THE DEPUTY PRIME MINISTER (PROF. MUTAMBARA): Hon. members, understand me very clearly. I am saying the decision to recognise or not recognise must be made by us together, collectively. This Parliament must have a say. The inclusive government must have a say. That is the process in an ideal world, that is what we want so that we can say together we have recognised the NTC or together we have not recognised the NTC. That is the process.

At the moment, Mr. Speaker Sir, the position is that we have not recognised the NTC rightly or wrongly. Now if that is the case, the current Ambassador has a problem because he has now switched to a regime that we have not recognised. There is no local standing to be in the country and that is why he has been given 72 hours to leave the country, rightly or wrongly. What I am presenting to you is the discussion held yesterday in the cabinet on the matter. We actually discussed this matter and these issues I am raising were raised in the inclusive government. What we might have to do in the future is to sit down as a government and interrogate the issue of recognition. If we feel that we should recognise the NTC, then we must do so and things will be different.

We are going to be guided by SADC, AU and our own national interest and conscience, then we will make a decision.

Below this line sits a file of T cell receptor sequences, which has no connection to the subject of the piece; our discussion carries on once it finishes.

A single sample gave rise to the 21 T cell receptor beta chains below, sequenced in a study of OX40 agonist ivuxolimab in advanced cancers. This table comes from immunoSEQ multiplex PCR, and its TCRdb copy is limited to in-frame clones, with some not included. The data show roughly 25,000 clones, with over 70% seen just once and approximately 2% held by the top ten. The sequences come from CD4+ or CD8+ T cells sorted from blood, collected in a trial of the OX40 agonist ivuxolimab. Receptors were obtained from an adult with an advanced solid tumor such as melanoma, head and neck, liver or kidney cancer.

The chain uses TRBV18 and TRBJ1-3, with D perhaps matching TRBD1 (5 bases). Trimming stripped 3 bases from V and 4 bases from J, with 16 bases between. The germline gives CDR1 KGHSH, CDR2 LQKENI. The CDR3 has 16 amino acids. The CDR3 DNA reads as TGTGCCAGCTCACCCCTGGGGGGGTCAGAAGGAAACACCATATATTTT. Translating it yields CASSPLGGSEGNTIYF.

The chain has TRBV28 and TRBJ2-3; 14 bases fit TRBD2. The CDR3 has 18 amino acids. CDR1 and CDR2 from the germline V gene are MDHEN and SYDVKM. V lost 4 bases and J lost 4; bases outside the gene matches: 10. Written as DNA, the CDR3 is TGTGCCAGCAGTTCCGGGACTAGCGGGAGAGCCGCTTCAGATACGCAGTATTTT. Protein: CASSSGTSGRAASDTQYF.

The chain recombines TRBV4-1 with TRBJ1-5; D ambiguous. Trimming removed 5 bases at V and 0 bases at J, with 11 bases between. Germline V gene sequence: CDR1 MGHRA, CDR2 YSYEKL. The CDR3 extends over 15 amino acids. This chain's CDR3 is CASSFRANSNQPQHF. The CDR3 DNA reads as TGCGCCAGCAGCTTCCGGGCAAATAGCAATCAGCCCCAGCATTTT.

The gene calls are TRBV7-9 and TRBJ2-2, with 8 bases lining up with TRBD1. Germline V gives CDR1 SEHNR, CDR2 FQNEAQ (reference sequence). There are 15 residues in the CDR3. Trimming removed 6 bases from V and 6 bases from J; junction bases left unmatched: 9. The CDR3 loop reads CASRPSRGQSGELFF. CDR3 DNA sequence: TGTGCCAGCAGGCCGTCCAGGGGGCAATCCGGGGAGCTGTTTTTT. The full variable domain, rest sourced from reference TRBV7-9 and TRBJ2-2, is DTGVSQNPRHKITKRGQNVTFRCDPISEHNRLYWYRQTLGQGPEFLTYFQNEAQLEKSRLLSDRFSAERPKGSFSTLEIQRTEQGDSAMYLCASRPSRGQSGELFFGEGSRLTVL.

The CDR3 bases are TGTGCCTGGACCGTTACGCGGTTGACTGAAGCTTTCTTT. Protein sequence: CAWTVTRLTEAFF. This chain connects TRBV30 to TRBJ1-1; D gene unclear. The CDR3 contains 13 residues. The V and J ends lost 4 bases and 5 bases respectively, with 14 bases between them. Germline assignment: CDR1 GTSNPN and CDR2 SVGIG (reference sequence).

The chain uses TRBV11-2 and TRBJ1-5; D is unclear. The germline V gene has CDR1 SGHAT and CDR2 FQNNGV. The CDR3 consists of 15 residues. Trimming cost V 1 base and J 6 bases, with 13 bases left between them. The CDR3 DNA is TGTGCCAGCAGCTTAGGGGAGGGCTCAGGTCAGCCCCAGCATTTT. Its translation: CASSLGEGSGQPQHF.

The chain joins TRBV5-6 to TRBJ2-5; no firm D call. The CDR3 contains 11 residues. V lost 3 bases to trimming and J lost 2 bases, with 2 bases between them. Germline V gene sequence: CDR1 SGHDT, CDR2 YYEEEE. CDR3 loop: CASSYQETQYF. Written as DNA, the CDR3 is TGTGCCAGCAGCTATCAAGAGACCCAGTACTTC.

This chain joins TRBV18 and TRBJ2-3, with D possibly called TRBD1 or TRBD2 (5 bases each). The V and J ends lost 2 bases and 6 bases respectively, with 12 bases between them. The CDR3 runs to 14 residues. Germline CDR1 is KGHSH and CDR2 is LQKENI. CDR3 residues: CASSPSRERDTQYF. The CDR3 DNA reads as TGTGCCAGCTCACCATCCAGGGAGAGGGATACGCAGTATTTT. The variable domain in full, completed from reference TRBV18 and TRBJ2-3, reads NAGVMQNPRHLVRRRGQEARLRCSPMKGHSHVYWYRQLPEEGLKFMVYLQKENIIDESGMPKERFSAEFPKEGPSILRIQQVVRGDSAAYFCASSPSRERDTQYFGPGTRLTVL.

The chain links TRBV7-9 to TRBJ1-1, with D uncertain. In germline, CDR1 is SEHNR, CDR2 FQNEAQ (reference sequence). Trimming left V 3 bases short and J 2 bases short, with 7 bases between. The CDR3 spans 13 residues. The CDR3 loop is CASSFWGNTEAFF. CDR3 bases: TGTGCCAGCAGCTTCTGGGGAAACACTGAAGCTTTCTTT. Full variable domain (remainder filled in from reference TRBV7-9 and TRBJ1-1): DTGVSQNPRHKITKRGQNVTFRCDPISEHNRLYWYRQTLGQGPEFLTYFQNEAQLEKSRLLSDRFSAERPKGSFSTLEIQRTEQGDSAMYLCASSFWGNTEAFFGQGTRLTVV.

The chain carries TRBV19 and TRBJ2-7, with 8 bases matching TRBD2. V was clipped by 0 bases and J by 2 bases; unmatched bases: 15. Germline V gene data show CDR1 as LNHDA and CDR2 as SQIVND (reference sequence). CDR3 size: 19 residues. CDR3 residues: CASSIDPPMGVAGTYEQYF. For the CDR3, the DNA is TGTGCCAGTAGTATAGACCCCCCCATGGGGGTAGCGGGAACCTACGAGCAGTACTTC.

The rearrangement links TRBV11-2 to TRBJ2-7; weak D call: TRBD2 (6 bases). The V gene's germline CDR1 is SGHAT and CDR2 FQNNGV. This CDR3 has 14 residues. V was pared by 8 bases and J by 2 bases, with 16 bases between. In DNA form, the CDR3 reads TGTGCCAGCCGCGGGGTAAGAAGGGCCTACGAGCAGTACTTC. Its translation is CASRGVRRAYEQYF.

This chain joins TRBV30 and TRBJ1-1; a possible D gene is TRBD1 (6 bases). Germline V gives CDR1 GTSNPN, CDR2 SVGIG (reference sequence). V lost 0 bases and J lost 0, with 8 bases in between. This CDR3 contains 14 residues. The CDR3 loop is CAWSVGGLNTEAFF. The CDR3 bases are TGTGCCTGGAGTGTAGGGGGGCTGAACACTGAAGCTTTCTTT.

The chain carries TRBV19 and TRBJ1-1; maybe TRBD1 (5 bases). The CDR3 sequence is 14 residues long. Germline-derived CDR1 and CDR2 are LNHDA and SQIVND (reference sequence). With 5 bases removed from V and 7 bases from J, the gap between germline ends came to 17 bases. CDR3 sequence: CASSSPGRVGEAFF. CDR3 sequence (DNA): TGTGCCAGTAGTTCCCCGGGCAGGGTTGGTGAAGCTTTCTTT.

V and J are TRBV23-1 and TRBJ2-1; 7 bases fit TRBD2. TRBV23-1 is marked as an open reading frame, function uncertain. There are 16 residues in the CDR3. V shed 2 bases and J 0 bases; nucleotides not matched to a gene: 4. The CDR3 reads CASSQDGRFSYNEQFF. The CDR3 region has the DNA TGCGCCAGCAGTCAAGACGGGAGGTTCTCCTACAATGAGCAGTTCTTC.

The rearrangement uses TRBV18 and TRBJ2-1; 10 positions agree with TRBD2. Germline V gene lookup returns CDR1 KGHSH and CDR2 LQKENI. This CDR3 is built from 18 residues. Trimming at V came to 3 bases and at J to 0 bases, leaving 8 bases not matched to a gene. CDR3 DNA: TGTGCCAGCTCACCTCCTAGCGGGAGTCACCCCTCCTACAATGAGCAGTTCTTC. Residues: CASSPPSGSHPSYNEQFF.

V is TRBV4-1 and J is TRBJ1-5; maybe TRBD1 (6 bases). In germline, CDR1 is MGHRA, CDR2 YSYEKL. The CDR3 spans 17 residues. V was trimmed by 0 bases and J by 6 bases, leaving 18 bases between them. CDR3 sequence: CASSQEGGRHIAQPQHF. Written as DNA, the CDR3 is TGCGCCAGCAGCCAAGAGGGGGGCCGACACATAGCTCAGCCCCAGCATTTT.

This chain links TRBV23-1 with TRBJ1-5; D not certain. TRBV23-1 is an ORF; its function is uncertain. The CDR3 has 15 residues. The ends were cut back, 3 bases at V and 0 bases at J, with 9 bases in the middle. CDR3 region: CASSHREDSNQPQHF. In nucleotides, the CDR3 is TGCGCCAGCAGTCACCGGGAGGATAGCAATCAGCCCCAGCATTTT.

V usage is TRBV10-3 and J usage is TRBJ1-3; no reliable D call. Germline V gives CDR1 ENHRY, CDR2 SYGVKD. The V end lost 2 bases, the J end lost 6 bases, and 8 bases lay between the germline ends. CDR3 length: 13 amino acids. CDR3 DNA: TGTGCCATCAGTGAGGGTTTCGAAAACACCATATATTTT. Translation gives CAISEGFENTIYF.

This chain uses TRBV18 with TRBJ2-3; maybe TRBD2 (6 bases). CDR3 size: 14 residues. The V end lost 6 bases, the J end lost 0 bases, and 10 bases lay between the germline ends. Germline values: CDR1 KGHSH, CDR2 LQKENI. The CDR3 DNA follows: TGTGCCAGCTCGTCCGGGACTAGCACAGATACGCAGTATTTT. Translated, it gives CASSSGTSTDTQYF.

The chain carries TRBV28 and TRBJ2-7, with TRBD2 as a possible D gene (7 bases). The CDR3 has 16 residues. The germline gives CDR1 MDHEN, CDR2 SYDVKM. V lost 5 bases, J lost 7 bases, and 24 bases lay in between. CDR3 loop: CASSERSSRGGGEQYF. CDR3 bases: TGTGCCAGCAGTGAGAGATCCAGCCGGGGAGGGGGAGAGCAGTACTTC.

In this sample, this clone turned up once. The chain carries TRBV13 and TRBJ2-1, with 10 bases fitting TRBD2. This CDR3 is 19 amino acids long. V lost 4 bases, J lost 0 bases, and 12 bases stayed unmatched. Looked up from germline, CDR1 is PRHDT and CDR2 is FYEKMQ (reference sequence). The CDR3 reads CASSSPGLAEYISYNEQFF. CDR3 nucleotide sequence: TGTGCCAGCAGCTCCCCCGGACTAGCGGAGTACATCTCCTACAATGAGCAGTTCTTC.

MR. MAVIMA: My question is directed to the Deputy Prime Minister. Could he please explain government policy versus exporters who remitted funds into Zimbabwe to export lumpy chrome ore and concentrates amounting to millions of dollars which was being held by the Ministry of Finance and not released back to the exporters?

MR. SPEAKER: Oder, hon. member your question is a specific question that require a specific answer. I will encourage that you put it in writing and direct it to the relevant minister to explain the circumstances.

MR. SULULU: My question is directed to the Deputy Prime Minister. Citing the rumours that the deposed Libyan leader Gaddafi might be in this country, what is the government policy in terms of harbouring those deposed leaders of other nations? -[HON. MEMBERS: Inaudible interjections]-

MR. SPEAKER: Order hon. members if you expect to get responses from the leadership in the Executive, allow them to do so in silence, otherwise you do not expect to get answers if you keep on making noise.

THE DEPUTY PRIME MINISTER (PROF. MUTAMBARA): Process and substance, whatever policy we are going to have on that matter must be crafted collectively by the inclusive government in its different variances with this Parliament having an input. I want to make sure that I emphasise the inclusive nature of processes in crafting policy.

I will venture a few ideas on how to handle this one. Sometimes an individual is given an asylum to promote transition in a country. Sometimes a villainy, a bad person is given an asylum to allow that country to move on. The decision can be structured at SADC, AU and by one country. Sometimes it is a necessary evil to harbour such a character to facilitate a transition in such a country. 
Having said that, we have not had that chapter here on Gaddafi. If he is going to come to Zimbabwe, we are going to decide collectively to reject or accept him. Again this Parliament, inclusive government, must have a say. I want to disabuse you of the notion that individuals who are not wanted in their countries should never be given asylum because by giving them asylum you allow for change and progress in those countries.